Today, United States quarter-dollar coins (quarters) are struck using an alloy of copper and nickel (cupro-nickel) and have a ‘silvery’ polish but don’t really contain any pure silver at all. Although the US Mint uses this low-value pot metal alloy to strike all US quarters now, this wasn’t always the case.
Pre-1965 silver quarters were actually struck using real silver (90%).
In fact, every single US quarter minted before 1965 contains 0.1808 troy ounces (6.25 grams) of physical silver weight and value.
History of the US Quarter Dollar Coin
The reverse design of the US quarter has seen several changes over the years, but the obverses have always featured the regal portrayal of President George Washington since 1932. This rendition captures his left-profile perfectly and was created by John Flanagan, using a 1786 bust of the President for inspiration.
The 89th United States Congress enacted the Coinage Act of 1965 in response to the growing value of pure silver and the resulting rise in minting costs. Under this Act, the United States eliminated silver from all circulating dime (ten-cent) and quarter-dollar coins.
Even though the US half dollar only had it's silver content reduced from 90% to 40%, a law passed in 1970 stripped the silver from it as well.
There are five different US quarters that contain 0.1808 troy ounces (6.25 grams) of 90% silver.
Pre-1965 US Quarters Containing 90% Pure Silver
1. Bust Quarter (1796 to 1838)
The earliest available US quarters, and this, the hardest to find of all. They carry a higher value than most other quarter dollar coins due to their rarity and their iconic status in the history of United States coinage. Most of these quarters in existence today feature a lot of wear and tear.
Two types of Bust Quarters were minted – the Draped Bust (1797 to 1807) and the Capped Bust (1815 to 1828). While the Draped Bust design seems to have been rendered by Gilbert Stuart, John Reich is credited for the Capped Bust design.
2. Seated Liberty Quarter (1836 to 1891)
The Seated Liberty Quarters are arguably one of the most popular US quarters out there. Collectors frantically hunt for these coins to complete their set of pre-1965 US quarters.
These coins feature the brilliant rendition of the figure of Lady Liberty with a flowing dress, seated upon a rock. Successive iterations of this coin modified the design by adding stars, arrows, and drapery among other things. Christian Gobrecht, the Engraver at the United States Mint, is credited with the creation of these designs.
3. Barber Quarter (1892 to 1916)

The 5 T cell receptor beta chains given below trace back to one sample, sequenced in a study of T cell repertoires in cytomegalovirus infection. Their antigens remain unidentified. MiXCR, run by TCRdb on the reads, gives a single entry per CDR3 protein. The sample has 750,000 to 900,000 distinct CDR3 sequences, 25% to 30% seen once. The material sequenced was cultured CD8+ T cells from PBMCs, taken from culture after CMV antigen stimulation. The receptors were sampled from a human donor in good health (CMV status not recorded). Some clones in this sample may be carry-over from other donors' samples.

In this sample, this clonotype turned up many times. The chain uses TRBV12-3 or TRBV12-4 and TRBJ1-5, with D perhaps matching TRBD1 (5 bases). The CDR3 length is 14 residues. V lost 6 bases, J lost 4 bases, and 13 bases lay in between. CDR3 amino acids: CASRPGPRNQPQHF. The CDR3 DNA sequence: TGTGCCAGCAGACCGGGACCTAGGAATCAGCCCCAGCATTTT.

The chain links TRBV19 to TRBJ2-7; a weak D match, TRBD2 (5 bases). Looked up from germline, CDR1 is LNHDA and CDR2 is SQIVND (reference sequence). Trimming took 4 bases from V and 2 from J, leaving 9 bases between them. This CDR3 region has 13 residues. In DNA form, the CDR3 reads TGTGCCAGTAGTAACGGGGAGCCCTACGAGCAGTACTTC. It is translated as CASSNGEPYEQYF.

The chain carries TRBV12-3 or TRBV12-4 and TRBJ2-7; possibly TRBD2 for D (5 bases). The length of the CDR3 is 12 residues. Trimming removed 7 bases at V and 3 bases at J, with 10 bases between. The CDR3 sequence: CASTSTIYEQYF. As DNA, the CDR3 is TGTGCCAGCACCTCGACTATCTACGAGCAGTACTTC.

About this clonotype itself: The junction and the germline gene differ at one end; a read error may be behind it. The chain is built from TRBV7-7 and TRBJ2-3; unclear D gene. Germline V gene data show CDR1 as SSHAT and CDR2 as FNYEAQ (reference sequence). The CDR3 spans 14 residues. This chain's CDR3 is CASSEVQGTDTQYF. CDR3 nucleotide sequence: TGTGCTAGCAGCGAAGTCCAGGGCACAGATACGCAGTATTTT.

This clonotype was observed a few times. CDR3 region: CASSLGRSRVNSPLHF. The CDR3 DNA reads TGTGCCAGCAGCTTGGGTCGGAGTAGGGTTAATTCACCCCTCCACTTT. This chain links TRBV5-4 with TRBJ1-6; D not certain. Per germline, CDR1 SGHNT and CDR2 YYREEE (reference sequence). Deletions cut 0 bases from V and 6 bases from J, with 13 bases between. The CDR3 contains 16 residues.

Even though the Seated Liberty designs were popular and loved, people began clamoring for a replacement by the late 1880s. The United States Mint responded by launching the Barber Quarter in 1892.
However, both public and artistic opinion about the new designs were mixed. The design featured the head of Liberty with a Roman wreath perched atop her head. Named after the artist who rendered this design, Charles E. Barber, the Barber Quarter Dollar coin remained in circulation for over two decades.
4. Standing Liberty Quarter (1916 to 1930)
The Standing Liberty design was the United States Mint’s response to the mixed feedback about the Barber Quarter.
However, this US quarter’s circulation stint lasted well under even two decades. Hermon Atkins MacNeil designed the elegant portrayal of Lady Liberty on these coins and it was extremely popular. But this time, the year of issue on these coins started to wear off after only a little time in circulation – prompting the US Mint to discontinue them in 1931.
5. Washington Quarter (1932 to 1964)
Introduced in 1932, this US quarter’s design is probably the most famous one of all since it inspired the modern-day US quarter.
Unlike the US quarters with these designs in circulation today, the pre-1965 Washington Quarters were struck using 90% silver. The majestic portrayal of President George Washington is featured on their obverses.
Collectors often hunt for pre-1965 US quarters in the best possible condition to add to their coin collections, while investors love the historical value and diversification they add to precious metals portfolios.
Watch the video below to see why people buy US Mint 90% Silver Coins
Silver Quarter Coin Savings from Compounding Price Inflation
Learn more best practices on how to buy bullion and sell bullion with our free SD Bullion Guide